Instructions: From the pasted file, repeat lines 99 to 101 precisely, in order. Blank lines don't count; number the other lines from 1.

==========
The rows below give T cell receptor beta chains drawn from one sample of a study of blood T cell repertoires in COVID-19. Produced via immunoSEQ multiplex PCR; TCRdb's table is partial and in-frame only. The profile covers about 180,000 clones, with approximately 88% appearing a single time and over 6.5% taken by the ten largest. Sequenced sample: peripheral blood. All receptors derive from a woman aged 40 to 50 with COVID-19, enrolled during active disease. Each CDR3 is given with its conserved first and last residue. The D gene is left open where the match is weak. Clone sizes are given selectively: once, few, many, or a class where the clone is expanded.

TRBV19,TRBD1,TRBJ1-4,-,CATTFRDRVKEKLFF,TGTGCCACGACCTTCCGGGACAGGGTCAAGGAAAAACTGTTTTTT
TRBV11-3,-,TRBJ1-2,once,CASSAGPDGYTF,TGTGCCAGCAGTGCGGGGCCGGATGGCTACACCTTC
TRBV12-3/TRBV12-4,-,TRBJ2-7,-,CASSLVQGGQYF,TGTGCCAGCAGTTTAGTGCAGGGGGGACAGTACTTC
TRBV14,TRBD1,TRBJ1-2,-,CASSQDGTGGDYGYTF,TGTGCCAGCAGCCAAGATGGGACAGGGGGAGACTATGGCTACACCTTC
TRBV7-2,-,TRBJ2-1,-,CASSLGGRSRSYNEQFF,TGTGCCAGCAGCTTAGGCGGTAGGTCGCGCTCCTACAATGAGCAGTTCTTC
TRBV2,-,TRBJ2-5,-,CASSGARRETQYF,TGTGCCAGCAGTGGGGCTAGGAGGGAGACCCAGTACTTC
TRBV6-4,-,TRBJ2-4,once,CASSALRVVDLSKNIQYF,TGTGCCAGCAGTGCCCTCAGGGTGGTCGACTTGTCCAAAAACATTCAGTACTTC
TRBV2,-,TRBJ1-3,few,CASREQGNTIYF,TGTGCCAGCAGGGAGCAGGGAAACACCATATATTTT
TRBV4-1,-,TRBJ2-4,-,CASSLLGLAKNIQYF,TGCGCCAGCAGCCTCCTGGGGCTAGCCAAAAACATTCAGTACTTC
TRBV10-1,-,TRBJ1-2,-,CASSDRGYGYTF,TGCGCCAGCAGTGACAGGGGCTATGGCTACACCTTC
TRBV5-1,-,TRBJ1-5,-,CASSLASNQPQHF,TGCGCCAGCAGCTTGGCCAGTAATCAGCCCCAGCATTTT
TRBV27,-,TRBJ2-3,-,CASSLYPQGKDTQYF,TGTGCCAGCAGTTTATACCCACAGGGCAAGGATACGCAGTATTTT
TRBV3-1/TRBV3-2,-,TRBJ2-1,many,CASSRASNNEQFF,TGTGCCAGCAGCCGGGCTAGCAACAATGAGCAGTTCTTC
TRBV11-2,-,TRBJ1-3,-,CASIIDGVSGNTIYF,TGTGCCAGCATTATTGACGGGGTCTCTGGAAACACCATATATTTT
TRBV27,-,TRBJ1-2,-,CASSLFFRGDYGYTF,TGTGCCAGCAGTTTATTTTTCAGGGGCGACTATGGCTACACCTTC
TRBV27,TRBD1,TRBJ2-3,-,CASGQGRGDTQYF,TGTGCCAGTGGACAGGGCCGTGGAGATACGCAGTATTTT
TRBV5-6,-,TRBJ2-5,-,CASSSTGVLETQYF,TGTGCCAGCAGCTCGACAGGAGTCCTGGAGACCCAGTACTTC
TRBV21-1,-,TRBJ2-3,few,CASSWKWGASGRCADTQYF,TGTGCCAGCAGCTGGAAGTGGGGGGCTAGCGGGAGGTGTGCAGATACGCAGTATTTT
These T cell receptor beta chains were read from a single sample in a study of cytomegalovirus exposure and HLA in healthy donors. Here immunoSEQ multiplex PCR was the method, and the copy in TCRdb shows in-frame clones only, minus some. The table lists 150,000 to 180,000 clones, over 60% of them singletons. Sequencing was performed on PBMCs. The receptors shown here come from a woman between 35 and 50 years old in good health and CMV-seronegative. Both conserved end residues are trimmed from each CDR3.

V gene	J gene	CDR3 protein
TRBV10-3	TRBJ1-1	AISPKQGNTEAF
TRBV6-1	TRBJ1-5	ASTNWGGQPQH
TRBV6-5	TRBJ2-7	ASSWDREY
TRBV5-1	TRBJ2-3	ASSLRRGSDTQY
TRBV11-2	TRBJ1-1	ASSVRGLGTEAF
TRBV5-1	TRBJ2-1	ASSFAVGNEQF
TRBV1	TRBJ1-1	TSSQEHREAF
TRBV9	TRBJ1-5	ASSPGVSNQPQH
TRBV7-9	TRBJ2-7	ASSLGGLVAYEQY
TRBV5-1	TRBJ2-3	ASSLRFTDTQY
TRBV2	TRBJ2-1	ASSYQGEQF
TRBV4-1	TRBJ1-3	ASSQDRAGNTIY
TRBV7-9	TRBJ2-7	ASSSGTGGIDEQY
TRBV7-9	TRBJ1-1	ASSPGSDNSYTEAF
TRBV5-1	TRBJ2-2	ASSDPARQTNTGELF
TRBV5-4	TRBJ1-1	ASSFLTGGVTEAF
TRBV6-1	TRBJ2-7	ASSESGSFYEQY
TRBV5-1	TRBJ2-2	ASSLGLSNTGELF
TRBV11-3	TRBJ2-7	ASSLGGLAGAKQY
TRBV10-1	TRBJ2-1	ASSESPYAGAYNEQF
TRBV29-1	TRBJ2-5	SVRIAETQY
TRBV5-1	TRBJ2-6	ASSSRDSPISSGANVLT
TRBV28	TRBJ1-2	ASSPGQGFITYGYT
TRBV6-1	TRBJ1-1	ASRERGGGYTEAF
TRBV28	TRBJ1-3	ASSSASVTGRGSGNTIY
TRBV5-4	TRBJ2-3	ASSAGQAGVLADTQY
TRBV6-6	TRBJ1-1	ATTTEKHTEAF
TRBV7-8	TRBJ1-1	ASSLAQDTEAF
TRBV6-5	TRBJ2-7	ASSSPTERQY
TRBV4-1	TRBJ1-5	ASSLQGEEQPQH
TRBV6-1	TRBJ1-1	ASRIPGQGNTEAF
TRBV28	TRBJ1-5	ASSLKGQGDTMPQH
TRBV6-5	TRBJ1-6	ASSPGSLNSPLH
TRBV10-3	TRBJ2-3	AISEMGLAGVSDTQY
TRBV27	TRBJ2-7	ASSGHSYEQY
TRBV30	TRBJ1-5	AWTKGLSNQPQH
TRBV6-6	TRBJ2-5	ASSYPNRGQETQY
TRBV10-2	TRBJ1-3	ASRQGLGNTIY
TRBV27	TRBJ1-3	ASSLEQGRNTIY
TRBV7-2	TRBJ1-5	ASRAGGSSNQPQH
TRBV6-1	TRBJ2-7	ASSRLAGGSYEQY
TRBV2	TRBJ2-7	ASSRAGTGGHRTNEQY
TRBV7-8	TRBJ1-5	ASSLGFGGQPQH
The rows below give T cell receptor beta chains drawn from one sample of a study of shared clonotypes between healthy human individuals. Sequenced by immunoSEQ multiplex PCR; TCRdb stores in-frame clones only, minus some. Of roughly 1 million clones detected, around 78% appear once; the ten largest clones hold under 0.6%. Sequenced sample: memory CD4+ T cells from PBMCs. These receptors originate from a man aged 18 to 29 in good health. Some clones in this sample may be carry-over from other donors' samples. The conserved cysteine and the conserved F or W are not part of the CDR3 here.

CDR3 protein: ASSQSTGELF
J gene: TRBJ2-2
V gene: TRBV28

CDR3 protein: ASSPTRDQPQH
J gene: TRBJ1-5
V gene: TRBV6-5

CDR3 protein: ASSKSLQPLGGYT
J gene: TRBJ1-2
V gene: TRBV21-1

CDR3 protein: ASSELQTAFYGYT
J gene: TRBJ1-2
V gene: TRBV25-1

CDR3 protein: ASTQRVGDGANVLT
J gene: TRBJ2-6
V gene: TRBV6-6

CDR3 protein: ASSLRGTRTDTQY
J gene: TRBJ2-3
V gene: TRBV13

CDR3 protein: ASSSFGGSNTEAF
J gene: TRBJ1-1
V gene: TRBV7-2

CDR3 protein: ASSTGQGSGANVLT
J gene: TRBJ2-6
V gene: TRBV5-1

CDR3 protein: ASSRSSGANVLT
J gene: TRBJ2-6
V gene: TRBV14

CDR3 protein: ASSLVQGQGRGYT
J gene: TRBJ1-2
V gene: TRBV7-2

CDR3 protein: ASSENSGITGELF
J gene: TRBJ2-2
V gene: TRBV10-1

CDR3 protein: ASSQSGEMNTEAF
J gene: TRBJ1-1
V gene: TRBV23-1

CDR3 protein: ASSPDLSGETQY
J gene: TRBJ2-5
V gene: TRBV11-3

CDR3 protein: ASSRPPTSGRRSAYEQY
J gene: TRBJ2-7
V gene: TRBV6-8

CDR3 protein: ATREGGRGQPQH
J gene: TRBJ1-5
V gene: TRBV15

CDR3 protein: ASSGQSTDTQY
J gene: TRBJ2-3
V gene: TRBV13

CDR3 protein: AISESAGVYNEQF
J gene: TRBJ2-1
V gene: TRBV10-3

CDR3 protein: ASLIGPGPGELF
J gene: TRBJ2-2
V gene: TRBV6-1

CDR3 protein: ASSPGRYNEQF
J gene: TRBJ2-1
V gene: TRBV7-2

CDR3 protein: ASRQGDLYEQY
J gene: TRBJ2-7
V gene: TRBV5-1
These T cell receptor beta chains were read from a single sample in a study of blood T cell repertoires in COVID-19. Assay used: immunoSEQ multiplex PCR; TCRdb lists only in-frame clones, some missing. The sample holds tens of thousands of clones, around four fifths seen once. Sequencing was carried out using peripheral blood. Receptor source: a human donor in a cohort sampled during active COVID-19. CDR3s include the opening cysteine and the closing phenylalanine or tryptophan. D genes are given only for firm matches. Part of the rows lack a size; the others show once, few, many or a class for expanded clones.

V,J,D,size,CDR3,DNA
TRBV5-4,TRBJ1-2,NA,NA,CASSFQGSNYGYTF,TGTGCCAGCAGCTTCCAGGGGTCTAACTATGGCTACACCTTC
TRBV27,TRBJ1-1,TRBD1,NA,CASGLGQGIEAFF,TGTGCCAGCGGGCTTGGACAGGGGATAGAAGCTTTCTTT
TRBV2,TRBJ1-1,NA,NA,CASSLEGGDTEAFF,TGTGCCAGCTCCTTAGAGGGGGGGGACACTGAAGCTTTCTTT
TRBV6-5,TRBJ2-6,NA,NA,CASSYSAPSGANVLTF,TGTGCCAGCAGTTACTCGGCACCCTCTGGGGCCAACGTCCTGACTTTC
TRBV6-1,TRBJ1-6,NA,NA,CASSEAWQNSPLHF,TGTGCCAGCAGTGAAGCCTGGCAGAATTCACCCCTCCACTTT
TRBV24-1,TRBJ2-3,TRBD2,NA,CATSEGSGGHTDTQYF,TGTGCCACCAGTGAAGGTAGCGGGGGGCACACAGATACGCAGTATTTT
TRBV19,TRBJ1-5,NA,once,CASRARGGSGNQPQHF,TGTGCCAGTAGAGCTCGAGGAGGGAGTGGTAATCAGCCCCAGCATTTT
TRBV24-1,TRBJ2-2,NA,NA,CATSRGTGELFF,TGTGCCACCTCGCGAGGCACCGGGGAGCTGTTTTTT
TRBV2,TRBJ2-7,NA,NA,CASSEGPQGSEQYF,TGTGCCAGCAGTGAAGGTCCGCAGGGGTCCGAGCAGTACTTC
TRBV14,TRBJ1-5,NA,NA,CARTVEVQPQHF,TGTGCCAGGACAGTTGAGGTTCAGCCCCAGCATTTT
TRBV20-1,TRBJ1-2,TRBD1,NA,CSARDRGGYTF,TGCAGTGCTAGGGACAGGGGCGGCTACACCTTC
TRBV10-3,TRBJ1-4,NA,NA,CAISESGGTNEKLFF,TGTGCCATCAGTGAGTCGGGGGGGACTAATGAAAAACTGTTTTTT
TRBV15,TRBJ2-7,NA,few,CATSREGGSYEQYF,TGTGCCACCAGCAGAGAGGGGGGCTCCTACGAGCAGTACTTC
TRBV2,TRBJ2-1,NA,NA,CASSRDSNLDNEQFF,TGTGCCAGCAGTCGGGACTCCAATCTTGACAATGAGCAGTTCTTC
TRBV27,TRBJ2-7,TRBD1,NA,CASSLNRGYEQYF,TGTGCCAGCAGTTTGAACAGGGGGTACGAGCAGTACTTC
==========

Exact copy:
CDR3 protein: ASSQSGEMNTEAF
J gene: TRBJ1-1
V gene: TRBV23-1